Chronic Obstructive Pulmonary Disease (COPD) (cont.)
George Schiffman, MD, FCCP
Dr. Schiffman received his B.S. degree with High Honors in biology from Hobart College in 1976. He then moved to Chicago where he studied biochemistry at the University of Illinois, Chicago Circle. He attended Rush Medical College where he received his M.D. degree in 1982 and was elected to the Alpha Omega Alpha Medical Honor Society. He completed his Internal Medicine internship and residency at the University of California, Irvine.
William C. Shiel Jr., MD, FACP, FACR
Dr. Shiel received a Bachelor of Science degree with honors from the University of Notre Dame. There he was involved in research in radiation biology and received the Huisking Scholarship. After graduating from St. Louis University School of Medicine, he completed his Internal Medicine residency and Rheumatology fellowship at the University of California, Irvine. He is board-certified in Internal Medicine and Rheumatology.
In this Article
- Chronic obstructive pulmonary disease facts
- What is COPD?
- How does the normal lung work?
- What is chronic bronchitis?
- What is emphysema?
- What is chronic asthma?
- What is bronchiectasis?
- What causes COPD?
- What are the symptoms of COPD?
- How is COPD diagnosed?
- What treatment is available for COPD?
- Quitting cigarette smoking
- COPD Medications
- Anti-cholinergic agents
- Breo Ellipta
- Treatment of Alpha-1 antitrypsin deficiency
- What is the role of oxygen as therapy in COPD?
- What else is available for treating COPD?
- Future directions in COPD
- COPD (Chronic Obstructive Pulmonary Disease) FAQs
- Find a local Pulmonologist in your town
What is chronic asthma?
Asthma, like chronic bronchitis, is a disease of the airways. Obstruction to the flow of air is due to inflammation of the airways as well as spasm of muscles surrounding the airways in asthma. The narrowing that results from spasm of the muscles is called bronchospasm. Generally, bronchospasm in asthma is reversible and subsides spontaneously or with the use of bronchodilators (medications that relax the muscles surrounding the airways). We now know that a major component of asthma is inflammation of the airways, and this inflammation causes thickening of the walls of the airways. This inflammation involves different inflammatory cells and mediators than those seen in chronic bronchitis. This may play a role in the choice of anti-inflammatory medications for these similar yet different entities. In many asthmatics, anti-inflammatory medications such as inhaled steroids are required to reduce this inflammation. In long standing asthma, this chronic inflammation can lead to scarring and fixed airway obstruction.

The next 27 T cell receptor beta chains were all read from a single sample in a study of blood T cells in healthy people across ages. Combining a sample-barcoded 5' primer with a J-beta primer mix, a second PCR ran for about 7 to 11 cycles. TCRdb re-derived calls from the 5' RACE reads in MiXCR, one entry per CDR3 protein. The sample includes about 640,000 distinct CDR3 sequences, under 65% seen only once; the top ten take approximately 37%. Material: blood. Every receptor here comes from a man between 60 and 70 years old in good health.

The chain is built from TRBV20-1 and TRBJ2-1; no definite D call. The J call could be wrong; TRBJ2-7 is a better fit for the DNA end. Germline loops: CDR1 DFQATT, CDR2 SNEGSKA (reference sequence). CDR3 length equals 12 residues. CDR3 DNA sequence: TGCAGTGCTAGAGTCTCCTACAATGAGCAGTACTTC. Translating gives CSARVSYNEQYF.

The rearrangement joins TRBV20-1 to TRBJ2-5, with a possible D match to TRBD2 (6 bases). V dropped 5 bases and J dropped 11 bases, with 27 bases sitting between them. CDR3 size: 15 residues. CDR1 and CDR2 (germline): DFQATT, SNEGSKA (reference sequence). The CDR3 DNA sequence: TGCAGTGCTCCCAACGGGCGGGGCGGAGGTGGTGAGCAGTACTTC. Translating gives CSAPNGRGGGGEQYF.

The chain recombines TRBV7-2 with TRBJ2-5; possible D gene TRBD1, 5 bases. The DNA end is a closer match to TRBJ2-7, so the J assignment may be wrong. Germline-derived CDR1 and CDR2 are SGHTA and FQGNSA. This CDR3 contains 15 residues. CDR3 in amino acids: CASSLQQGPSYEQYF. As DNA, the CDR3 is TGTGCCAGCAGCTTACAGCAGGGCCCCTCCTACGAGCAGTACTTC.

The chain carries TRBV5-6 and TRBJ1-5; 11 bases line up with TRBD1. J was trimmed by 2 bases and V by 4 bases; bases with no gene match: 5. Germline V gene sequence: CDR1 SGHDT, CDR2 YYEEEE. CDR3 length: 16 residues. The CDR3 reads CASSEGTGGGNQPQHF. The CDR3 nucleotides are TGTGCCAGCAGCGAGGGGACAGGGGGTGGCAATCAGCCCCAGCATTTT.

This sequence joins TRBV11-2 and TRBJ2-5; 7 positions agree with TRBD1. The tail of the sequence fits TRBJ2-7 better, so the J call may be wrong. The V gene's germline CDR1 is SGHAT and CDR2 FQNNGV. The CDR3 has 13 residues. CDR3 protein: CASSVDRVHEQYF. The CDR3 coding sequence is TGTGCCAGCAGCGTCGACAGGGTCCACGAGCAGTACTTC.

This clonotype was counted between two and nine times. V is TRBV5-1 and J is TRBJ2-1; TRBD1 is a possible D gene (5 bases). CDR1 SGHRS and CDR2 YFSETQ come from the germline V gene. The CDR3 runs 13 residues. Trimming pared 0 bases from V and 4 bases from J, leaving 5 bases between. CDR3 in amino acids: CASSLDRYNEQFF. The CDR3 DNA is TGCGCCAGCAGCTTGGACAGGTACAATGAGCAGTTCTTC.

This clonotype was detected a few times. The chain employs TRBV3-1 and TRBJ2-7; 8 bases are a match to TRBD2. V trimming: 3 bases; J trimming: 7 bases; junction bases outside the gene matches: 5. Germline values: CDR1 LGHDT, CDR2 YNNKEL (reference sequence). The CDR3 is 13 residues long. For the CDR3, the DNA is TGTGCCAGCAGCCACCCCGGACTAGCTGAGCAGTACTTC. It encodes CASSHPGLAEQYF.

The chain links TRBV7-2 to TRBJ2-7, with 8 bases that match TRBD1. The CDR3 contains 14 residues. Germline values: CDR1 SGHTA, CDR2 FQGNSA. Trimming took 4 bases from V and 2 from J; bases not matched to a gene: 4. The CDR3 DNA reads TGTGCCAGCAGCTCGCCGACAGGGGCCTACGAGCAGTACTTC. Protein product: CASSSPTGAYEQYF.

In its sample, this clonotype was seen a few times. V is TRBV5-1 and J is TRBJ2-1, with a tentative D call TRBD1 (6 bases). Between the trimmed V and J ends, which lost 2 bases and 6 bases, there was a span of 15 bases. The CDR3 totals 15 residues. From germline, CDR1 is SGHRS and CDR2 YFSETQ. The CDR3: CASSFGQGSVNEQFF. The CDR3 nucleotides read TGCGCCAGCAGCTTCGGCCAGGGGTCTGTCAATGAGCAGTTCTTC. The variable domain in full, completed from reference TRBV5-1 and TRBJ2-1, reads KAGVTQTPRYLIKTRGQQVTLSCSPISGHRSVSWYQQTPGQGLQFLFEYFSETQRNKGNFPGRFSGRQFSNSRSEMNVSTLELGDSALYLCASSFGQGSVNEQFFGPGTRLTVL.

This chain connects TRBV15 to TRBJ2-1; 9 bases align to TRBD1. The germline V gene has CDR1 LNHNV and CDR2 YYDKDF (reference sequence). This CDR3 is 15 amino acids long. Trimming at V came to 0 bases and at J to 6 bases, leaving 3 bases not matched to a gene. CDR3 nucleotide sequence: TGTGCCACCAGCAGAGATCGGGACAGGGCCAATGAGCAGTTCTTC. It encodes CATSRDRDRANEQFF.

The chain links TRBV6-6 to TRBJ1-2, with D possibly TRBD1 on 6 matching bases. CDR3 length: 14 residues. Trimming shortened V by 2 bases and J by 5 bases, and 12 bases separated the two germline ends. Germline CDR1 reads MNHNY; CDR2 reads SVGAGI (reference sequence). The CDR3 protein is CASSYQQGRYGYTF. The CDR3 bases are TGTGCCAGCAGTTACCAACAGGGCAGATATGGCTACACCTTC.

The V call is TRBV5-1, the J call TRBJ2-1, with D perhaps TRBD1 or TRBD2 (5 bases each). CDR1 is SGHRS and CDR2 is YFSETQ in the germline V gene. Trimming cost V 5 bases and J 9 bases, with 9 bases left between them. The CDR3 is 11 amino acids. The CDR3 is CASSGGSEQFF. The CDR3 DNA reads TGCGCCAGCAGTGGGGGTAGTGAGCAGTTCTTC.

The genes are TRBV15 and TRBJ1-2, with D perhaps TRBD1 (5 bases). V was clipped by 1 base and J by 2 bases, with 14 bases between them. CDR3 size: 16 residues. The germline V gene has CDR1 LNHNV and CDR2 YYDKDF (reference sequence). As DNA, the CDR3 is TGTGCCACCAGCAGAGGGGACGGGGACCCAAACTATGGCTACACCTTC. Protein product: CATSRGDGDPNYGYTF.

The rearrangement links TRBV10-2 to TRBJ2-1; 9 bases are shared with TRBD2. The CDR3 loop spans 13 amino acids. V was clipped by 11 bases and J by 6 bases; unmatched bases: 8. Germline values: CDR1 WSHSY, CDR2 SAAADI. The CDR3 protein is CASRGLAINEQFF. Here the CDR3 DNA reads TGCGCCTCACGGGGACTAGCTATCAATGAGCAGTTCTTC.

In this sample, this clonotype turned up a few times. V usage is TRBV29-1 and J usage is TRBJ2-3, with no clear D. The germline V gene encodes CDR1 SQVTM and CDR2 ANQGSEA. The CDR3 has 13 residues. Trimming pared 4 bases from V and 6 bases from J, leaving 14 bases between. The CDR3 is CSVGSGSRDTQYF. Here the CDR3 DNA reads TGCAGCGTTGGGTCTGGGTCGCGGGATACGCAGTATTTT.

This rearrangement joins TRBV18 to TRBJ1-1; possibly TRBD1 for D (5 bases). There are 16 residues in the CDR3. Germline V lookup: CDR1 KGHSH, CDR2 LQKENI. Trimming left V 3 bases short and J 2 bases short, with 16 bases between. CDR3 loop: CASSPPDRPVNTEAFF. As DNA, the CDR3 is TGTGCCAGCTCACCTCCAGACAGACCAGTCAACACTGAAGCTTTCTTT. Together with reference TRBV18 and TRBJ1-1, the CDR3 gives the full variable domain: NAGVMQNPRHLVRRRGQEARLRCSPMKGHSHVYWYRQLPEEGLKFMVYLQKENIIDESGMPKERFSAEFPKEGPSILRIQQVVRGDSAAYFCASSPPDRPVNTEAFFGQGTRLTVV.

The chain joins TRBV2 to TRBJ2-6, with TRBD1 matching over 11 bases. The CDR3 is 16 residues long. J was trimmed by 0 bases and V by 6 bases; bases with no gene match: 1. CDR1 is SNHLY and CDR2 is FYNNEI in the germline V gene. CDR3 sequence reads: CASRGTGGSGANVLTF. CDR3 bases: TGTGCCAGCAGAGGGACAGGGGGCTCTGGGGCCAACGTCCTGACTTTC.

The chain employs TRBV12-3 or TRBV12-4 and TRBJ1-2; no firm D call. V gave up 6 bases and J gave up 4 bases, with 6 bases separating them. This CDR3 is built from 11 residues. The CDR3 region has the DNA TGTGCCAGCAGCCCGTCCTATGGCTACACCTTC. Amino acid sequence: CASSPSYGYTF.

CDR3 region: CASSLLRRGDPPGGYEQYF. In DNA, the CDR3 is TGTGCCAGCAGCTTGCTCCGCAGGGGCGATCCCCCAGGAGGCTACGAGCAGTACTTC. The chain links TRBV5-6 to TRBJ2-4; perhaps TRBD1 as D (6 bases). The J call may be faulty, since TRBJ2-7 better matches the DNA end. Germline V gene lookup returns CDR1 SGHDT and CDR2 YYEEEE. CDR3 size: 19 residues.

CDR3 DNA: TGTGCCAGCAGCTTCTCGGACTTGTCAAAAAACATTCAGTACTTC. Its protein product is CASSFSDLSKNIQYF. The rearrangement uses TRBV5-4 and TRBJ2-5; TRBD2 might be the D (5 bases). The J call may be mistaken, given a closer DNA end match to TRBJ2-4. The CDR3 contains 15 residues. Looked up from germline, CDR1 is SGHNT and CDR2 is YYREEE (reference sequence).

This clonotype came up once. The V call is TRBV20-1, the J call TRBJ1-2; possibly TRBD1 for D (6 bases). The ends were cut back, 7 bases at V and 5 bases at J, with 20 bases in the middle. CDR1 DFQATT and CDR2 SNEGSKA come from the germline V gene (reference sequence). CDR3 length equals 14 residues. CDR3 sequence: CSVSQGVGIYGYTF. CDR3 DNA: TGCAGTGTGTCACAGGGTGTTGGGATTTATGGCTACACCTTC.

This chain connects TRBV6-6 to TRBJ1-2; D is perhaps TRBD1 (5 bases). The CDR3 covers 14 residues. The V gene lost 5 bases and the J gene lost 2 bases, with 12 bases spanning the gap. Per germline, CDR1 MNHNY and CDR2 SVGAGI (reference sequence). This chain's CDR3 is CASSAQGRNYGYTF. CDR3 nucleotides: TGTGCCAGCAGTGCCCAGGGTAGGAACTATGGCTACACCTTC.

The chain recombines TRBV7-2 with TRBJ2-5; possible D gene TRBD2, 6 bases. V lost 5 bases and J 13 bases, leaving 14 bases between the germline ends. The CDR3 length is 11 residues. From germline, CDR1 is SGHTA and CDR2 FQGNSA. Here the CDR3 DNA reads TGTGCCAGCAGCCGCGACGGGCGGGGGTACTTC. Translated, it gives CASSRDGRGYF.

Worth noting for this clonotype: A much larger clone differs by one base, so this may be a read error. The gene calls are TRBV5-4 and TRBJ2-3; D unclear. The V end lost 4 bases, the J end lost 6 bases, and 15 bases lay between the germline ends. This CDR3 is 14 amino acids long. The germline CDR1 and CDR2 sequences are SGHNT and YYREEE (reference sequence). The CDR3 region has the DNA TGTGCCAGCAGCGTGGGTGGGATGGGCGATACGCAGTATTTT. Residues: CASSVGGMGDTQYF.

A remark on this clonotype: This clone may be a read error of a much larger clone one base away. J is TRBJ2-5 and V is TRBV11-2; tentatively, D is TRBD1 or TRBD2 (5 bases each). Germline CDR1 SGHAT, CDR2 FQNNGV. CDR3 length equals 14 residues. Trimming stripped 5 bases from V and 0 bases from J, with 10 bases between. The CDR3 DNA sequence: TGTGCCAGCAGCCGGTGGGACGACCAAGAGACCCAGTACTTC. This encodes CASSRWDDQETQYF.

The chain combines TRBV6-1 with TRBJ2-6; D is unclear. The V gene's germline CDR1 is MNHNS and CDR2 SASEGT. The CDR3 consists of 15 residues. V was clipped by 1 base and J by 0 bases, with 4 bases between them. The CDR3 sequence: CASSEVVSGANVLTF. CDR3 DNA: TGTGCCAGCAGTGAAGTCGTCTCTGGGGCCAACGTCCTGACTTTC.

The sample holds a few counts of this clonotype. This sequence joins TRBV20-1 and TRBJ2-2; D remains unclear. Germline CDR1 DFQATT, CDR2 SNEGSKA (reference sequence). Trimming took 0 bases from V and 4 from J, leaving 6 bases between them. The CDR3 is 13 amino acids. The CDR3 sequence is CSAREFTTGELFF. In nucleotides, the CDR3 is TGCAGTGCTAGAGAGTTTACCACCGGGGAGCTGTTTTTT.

What is bronchiectasis?
Bronchiectasis is another abnormality that can be found in patients with COPD. In bronchiectasis, serious and repeated infections of the lung as well as abnormal development of the lung results in permanent damage to the airways. The damaged airways become enlarged tubes or, in more severe cases, large sacs. These segments of lung can impair clearance of secretions. The damaged, mucus-filled airways often become infected, resulting in further inflammation and damage to the airways. Patients with bronchiectasis often have a vigorous cough producing large amounts of infected mucus.
Next: What causes COPD?
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